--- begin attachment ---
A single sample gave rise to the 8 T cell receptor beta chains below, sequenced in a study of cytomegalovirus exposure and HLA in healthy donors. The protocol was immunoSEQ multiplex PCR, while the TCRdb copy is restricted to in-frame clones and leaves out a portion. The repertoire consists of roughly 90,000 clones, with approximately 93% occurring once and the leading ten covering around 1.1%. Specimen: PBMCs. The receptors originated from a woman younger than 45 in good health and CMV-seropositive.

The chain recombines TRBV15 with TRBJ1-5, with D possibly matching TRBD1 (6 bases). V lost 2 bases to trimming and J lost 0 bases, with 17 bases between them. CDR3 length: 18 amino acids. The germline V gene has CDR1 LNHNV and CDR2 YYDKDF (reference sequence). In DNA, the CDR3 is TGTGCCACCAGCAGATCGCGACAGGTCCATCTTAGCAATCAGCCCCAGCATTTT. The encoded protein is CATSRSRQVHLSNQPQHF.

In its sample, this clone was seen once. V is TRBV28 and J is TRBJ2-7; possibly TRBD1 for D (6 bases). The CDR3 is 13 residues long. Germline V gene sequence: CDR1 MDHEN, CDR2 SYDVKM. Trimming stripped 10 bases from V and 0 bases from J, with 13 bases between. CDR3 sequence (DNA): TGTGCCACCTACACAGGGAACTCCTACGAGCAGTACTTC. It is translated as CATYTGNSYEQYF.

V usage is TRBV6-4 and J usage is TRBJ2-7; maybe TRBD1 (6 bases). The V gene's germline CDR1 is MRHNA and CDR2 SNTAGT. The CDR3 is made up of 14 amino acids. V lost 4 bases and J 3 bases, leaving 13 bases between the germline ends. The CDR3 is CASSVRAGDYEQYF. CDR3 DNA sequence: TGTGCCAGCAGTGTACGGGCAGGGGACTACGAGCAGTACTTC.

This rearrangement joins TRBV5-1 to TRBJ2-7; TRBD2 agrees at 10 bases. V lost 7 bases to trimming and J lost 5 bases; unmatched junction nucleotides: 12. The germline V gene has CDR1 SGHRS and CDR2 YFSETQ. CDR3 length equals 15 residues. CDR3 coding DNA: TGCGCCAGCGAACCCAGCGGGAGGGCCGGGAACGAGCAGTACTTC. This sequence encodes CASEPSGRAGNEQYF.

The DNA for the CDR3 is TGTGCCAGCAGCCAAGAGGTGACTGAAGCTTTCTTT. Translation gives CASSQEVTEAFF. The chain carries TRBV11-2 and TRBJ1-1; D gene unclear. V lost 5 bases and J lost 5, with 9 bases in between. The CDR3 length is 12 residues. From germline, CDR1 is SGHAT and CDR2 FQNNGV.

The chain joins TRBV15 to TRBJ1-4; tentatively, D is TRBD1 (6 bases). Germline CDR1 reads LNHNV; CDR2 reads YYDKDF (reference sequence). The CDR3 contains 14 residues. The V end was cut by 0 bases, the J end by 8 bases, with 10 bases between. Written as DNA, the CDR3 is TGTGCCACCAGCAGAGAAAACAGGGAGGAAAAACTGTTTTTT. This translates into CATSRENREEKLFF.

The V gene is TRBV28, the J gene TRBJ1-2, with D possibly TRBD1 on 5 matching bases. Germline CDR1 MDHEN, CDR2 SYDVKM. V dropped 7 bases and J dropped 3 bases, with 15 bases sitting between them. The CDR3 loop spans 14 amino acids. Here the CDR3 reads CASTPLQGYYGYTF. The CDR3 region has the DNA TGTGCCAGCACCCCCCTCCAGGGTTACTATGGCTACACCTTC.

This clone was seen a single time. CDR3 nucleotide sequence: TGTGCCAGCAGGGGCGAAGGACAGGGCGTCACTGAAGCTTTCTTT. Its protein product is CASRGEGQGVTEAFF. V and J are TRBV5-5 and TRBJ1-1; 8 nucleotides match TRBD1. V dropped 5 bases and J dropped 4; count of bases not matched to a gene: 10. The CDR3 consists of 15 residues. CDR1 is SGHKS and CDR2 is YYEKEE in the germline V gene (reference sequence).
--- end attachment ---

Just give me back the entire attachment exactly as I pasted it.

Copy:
A single sample gave rise to the 8 T cell receptor beta chains below, sequenced in a study of cytomegalovirus exposure and HLA in healthy donors. The protocol was immunoSEQ multiplex PCR, while the TCRdb copy is restricted to in-frame clones and leaves out a portion. The repertoire consists of roughly 90,000 clones, with approximately 93% occurring once and the leading ten covering around 1.1%. Specimen: PBMCs. The receptors originated from a woman younger than 45 in good health and CMV-seropositive.

The chain recombines TRBV15 with TRBJ1-5, with D possibly matching TRBD1 (6 bases). V lost 2 bases to trimming and J lost 0 bases, with 17 bases between them. CDR3 length: 18 amino acids. The germline V gene has CDR1 LNHNV and CDR2 YYDKDF (reference sequence). In DNA, the CDR3 is TGTGCCACCAGCAGATCGCGACAGGTCCATCTTAGCAATCAGCCCCAGCATTTT. The encoded protein is CATSRSRQVHLSNQPQHF.

In its sample, this clone was seen once. V is TRBV28 and J is TRBJ2-7; possibly TRBD1 for D (6 bases). The CDR3 is 13 residues long. Germline V gene sequence: CDR1 MDHEN, CDR2 SYDVKM. Trimming stripped 10 bases from V and 0 bases from J, with 13 bases between. CDR3 sequence (DNA): TGTGCCACCTACACAGGGAACTCCTACGAGCAGTACTTC. It is translated as CATYTGNSYEQYF.

V usage is TRBV6-4 and J usage is TRBJ2-7; maybe TRBD1 (6 bases). The V gene's germline CDR1 is MRHNA and CDR2 SNTAGT. The CDR3 is made up of 14 amino acids. V lost 4 bases and J 3 bases, leaving 13 bases between the germline ends. The CDR3 is CASSVRAGDYEQYF. CDR3 DNA sequence: TGTGCCAGCAGTGTACGGGCAGGGGACTACGAGCAGTACTTC.

This rearrangement joins TRBV5-1 to TRBJ2-7; TRBD2 agrees at 10 bases. V lost 7 bases to trimming and J lost 5 bases; unmatched junction nucleotides: 12. The germline V gene has CDR1 SGHRS and CDR2 YFSETQ. CDR3 length equals 15 residues. CDR3 coding DNA: TGCGCCAGCGAACCCAGCGGGAGGGCCGGGAACGAGCAGTACTTC. This sequence encodes CASEPSGRAGNEQYF.

The DNA for the CDR3 is TGTGCCAGCAGCCAAGAGGTGACTGAAGCTTTCTTT. Translation gives CASSQEVTEAFF. The chain carries TRBV11-2 and TRBJ1-1; D gene unclear. V lost 5 bases and J lost 5, with 9 bases in between. The CDR3 length is 12 residues. From germline, CDR1 is SGHAT and CDR2 FQNNGV.

The chain joins TRBV15 to TRBJ1-4; tentatively, D is TRBD1 (6 bases). Germline CDR1 reads LNHNV; CDR2 reads YYDKDF (reference sequence). The CDR3 contains 14 residues. The V end was cut by 0 bases, the J end by 8 bases, with 10 bases between. Written as DNA, the CDR3 is TGTGCCACCAGCAGAGAAAACAGGGAGGAAAAACTGTTTTTT. This translates into CATSRENREEKLFF.

The V gene is TRBV28, the J gene TRBJ1-2, with D possibly TRBD1 on 5 matching bases. Germline CDR1 MDHEN, CDR2 SYDVKM. V dropped 7 bases and J dropped 3 bases, with 15 bases sitting between them. The CDR3 loop spans 14 amino acids. Here the CDR3 reads CASTPLQGYYGYTF. The CDR3 region has the DNA TGTGCCAGCACCCCCCTCCAGGGTTACTATGGCTACACCTTC.

This clone was seen a single time. CDR3 nucleotide sequence: TGTGCCAGCAGGGGCGAAGGACAGGGCGTCACTGAAGCTTTCTTT. Its protein product is CASRGEGQGVTEAFF. V and J are TRBV5-5 and TRBJ1-1; 8 nucleotides match TRBD1. V dropped 5 bases and J dropped 4; count of bases not matched to a gene: 10. The CDR3 consists of 15 residues. CDR1 is SGHKS and CDR2 is YYEKEE in the germline V gene (reference sequence).